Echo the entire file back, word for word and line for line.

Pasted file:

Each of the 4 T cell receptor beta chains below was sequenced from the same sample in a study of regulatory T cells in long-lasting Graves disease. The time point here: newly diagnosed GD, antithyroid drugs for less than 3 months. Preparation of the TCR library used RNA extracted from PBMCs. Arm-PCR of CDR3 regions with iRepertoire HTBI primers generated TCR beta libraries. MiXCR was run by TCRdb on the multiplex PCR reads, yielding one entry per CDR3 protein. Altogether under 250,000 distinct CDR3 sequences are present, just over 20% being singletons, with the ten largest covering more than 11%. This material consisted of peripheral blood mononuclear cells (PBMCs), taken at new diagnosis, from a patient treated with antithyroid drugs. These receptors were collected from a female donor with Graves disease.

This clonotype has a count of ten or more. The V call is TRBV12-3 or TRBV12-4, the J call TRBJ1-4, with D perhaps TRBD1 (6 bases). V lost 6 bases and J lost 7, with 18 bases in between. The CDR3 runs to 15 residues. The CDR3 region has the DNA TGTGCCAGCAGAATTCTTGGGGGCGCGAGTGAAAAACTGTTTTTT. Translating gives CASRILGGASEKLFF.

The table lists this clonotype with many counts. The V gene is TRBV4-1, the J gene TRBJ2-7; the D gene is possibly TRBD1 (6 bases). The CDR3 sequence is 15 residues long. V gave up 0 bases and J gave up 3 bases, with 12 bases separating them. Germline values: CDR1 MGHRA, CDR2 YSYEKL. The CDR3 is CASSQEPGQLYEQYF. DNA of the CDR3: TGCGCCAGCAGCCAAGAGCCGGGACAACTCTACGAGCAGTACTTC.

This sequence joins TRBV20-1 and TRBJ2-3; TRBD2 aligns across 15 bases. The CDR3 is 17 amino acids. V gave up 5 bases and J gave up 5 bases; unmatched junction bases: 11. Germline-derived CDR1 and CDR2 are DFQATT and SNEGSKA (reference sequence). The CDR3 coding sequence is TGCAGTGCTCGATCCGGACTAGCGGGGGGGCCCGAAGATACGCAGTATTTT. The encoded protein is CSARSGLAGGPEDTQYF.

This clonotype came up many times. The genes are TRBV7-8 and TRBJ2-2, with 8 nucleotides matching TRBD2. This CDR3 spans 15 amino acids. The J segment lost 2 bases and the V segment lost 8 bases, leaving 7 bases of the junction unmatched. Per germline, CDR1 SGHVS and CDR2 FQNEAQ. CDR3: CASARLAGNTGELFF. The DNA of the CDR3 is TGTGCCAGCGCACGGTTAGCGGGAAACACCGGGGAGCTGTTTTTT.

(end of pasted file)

Each of the 4 T cell receptor beta chains below was sequenced from the same sample in a study of regulatory T cells in long-lasting Graves disease. The time point here: newly diagnosed GD, antithyroid drugs for less than 3 months. Preparation of the TCR library used RNA extracted from PBMCs. Arm-PCR of CDR3 regions with iRepertoire HTBI primers generated TCR beta libraries. MiXCR was run by TCRdb on the multiplex PCR reads, yielding one entry per CDR3 protein. Altogether under 250,000 distinct CDR3 sequences are present, just over 20% being singletons, with the ten largest covering more than 11%. This material consisted of peripheral blood mononuclear cells (PBMCs), taken at new diagnosis, from a patient treated with antithyroid drugs. These receptors were collected from a female donor with Graves disease.

This clonotype has a count of ten or more. The V call is TRBV12-3 or TRBV12-4, the J call TRBJ1-4, with D perhaps TRBD1 (6 bases). V lost 6 bases and J lost 7, with 18 bases in between. The CDR3 runs to 15 residues. The CDR3 region has the DNA TGTGCCAGCAGAATTCTTGGGGGCGCGAGTGAAAAACTGTTTTTT. Translating gives CASRILGGASEKLFF.

The table lists this clonotype with many counts. The V gene is TRBV4-1, the J gene TRBJ2-7; the D gene is possibly TRBD1 (6 bases). The CDR3 sequence is 15 residues long. V gave up 0 bases and J gave up 3 bases, with 12 bases separating them. Germline values: CDR1 MGHRA, CDR2 YSYEKL. The CDR3 is CASSQEPGQLYEQYF. DNA of the CDR3: TGCGCCAGCAGCCAAGAGCCGGGACAACTCTACGAGCAGTACTTC.

This sequence joins TRBV20-1 and TRBJ2-3; TRBD2 aligns across 15 bases. The CDR3 is 17 amino acids. V gave up 5 bases and J gave up 5 bases; unmatched junction bases: 11. Germline-derived CDR1 and CDR2 are DFQATT and SNEGSKA (reference sequence). The CDR3 coding sequence is TGCAGTGCTCGATCCGGACTAGCGGGGGGGCCCGAAGATACGCAGTATTTT. The encoded protein is CSARSGLAGGPEDTQYF.

This clonotype came up many times. The genes are TRBV7-8 and TRBJ2-2, with 8 nucleotides matching TRBD2. This CDR3 spans 15 amino acids. The J segment lost 2 bases and the V segment lost 8 bases, leaving 7 bases of the junction unmatched. Per germline, CDR1 SGHVS and CDR2 FQNEAQ. CDR3: CASARLAGNTGELFF. The DNA of the CDR3 is TGTGCCAGCGCACGGTTAGCGGGAAACACCGGGGAGCTGTTTTTT.